In a season of good news for the Loyola Marymount University athletic program, the best--even more than this week's No. 1 national rating in the baseball poll--may be that Paul Westhead is staying on as basketball coach.
As the recruiting season culminated in three signings last week, the man who revived the Lions basketball program was rumored to be up for more positions than Peter Ueberroth. There was USC, then Stanford, then the Clippers. Loyola officials reportedly were worried that Westhead would consider an offer from the pro Clippers. But the jobs came and went and Westhead stayed put--as he said he would do when he took the job last year.
That's good news for a program that finally received national attention and a post-season bid. More than the 19-11 record--the most victories for the school in 18 years--more even than the NIT appearance and a victory over UC Berkeley, Westhead stressed in an informal post-mortem the transformation the team underwent and the resulting buildup of its appeal on campus as the real successes of the season .
'A New Character'
"What had to be worked out of this team was the feeling losing was expected, losing was right around the corner," Westhead said. "The predictable thing for this group was they'd go (on a road trip) and lose and ride out the season. Somewhere along the way they developed a new character, a new personality."
Westhead said several conference road victories during a record 10-game winning streak, particularly against a tough University of San Diego team, "showed we had become a different team. That's harder than winning--to shed a personality and take on a new one.
"In that regard we're a team that played beyond its expectations because we became another team. I think it surprised me because what I'm suggesting is something that doesn't happen a lot in basketball."
The success in Westhead's first year "hopefully will be enough to add to what is already here as a university to encourage future players to come," he said. "We're looking for the type of player that the other 100 top programs in the country are looking for. We have to make an impact into that market. When I took the position I felt all along it was doable."
3 Promising Recruits
Westhead has signed three players: 6-9 Marcellus Lee from Pomona High, 6-2 Jeff Fryer from Corona del Mar and 6-9 transfer John Veargason, who will be a sophomore, from San Jose City College. Lee was All-CIF and averaged 14 points and 10 rebounds a game. He first announced he would sign with Pepperdine but changed his mind at the last minute.
Fryer, one of the top shooting guards in the Southland the last two seasons, averaged 28 points and earned all-CIF honors. Veargason, a graduate of Bellarmine High in San Jose, averaged 12 points and 5 rebounds at San Jose City.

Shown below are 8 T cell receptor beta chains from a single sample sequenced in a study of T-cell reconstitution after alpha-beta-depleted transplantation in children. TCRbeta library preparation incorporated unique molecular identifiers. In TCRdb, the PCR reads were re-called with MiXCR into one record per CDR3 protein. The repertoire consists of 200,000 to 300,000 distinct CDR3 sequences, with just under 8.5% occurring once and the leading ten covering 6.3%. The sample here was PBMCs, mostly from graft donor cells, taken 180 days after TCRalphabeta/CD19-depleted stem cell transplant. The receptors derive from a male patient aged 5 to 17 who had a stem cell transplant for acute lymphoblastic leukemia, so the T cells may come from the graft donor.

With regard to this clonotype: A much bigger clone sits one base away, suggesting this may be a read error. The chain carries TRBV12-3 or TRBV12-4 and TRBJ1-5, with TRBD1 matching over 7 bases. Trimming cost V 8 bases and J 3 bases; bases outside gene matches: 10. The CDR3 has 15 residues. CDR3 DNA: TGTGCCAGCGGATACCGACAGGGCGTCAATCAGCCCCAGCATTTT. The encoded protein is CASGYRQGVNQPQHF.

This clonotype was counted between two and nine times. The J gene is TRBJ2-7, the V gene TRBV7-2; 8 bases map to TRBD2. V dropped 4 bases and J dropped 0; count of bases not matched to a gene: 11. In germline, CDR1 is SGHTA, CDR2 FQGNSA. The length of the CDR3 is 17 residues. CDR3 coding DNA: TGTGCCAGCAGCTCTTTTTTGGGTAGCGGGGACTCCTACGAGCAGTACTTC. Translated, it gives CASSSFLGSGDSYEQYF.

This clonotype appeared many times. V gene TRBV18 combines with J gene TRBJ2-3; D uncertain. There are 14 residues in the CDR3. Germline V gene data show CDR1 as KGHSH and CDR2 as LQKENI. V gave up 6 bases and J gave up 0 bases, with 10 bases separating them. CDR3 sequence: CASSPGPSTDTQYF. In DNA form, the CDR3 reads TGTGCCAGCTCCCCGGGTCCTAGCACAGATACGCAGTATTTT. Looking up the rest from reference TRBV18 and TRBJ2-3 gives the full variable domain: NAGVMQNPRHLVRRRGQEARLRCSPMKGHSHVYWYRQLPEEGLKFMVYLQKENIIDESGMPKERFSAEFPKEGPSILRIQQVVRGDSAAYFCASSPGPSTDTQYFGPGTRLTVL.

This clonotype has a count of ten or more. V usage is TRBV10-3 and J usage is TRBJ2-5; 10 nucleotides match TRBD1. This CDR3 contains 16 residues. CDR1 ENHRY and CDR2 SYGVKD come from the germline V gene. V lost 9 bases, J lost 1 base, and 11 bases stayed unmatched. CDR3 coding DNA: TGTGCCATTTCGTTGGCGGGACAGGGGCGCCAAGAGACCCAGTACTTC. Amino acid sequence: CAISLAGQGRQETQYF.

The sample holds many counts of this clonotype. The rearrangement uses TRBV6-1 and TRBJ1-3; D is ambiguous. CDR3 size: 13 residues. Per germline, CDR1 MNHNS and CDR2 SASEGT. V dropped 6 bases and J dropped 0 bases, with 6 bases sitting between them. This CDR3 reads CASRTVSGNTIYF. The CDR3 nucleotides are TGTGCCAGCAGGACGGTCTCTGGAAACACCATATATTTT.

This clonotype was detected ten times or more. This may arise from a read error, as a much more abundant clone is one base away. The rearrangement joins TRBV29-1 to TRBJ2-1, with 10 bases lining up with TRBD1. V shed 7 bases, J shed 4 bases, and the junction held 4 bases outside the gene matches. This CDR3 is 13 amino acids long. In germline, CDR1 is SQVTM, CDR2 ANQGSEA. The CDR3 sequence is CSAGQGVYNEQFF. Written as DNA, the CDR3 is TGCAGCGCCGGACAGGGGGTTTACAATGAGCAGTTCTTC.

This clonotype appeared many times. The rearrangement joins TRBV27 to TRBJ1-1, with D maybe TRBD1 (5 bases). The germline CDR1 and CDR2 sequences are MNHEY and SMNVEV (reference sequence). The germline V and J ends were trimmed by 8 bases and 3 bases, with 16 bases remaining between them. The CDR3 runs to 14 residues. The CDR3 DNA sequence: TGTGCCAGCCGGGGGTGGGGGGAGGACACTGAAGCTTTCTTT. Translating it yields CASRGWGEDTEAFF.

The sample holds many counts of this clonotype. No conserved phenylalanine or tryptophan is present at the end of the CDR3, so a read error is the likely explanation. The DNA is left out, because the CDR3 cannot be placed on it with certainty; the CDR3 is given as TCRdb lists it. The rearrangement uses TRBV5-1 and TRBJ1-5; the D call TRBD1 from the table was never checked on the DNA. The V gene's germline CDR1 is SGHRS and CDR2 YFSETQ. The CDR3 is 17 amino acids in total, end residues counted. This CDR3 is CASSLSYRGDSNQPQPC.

Loyola will return a solid nucleus in center Vic Lazzaretti, forwards Mike Yoest and Mark Armstrong, guard Enoch Simmons--who all started during the season--and redshirt point guard Chris Nikchevich, plus subs Darryl Carter, Dennis Vogel and Hunter Knapp.
However, Westhead said the graduation of Keith Smith and Forrest Walton-McKenzie leaves a void he tried to fill through recruiting. His emphasis was not on filling a particular position but on getting the best athletes, particularly players with the scoring credentials to fit his running game. Of the three recruits, Fryer's numbers jump out. He led Orange County in scoring.
Set 3 School Records
Looking over the final season statistics, several numbers jumped out at Westhead. The team set school records for shooting percentage (.500), field goals (954) and points (2,408) and had the edge over opponents in free throws and rebounds, areas in which Loyola has traditionally been lacking. In fact, Loyola out-rebounded opponents by more than six per game, a margin that was in the top 20 nationally.
"I told the team before the season we'd shoot better and we'd clearly shoot more fouls--that's very predictable in a relentless running game," Westhead said.
"If there's any one area the new personality shows evidence, it's rebounding. Rebounding translates into effort. That was the new personality. And we were not a bad road team--that's another example of the new personality. Most teams that don't have that glue, that cohesiveness, can win at home but crumble on the road. And that (success) didn't happen immediately. We lost three in a row on the road in December, so it was something that evolved."
Loyola began well, running off to a 6-2 start, but stumbled at the end of December and entered the new year at 6-6. That was when the new personality seemed to rise from the ashes. McKenzie was switched to guard and responded by teaming with Smith for the most prolific back court in the country (41.1 points per game). Yoest emerged as a scorer, averaging 16 points over the final 10 games. Simmons became a terrific sixth man.
The Lions kindled a 10-game winning streak. The students responded with the first full houses in the four years the team has played in Gersten Pavilion and arrived en masse for road games at San Diego and Pepperdine.
After losing to Pepperdine, with Smith hobbled by an ankle injury, the team played well the rest of the year and earned the NIT bid. The Lions went into Berkeley and pulled off a 80-75 victory against a team that had lost only once at home. The season ended with a second-round loss at Wyoming, but Loyola had proved that it could play.
"I thought we could win. But I thought we'd kind of fluctuate," Westhead said. "I think our team went about things in the right way, won enough key games. The win at Berkeley was enough to say we were a legitimate team capable of playing and beating other good basketball programs. It wasn't like a wild bit of luck."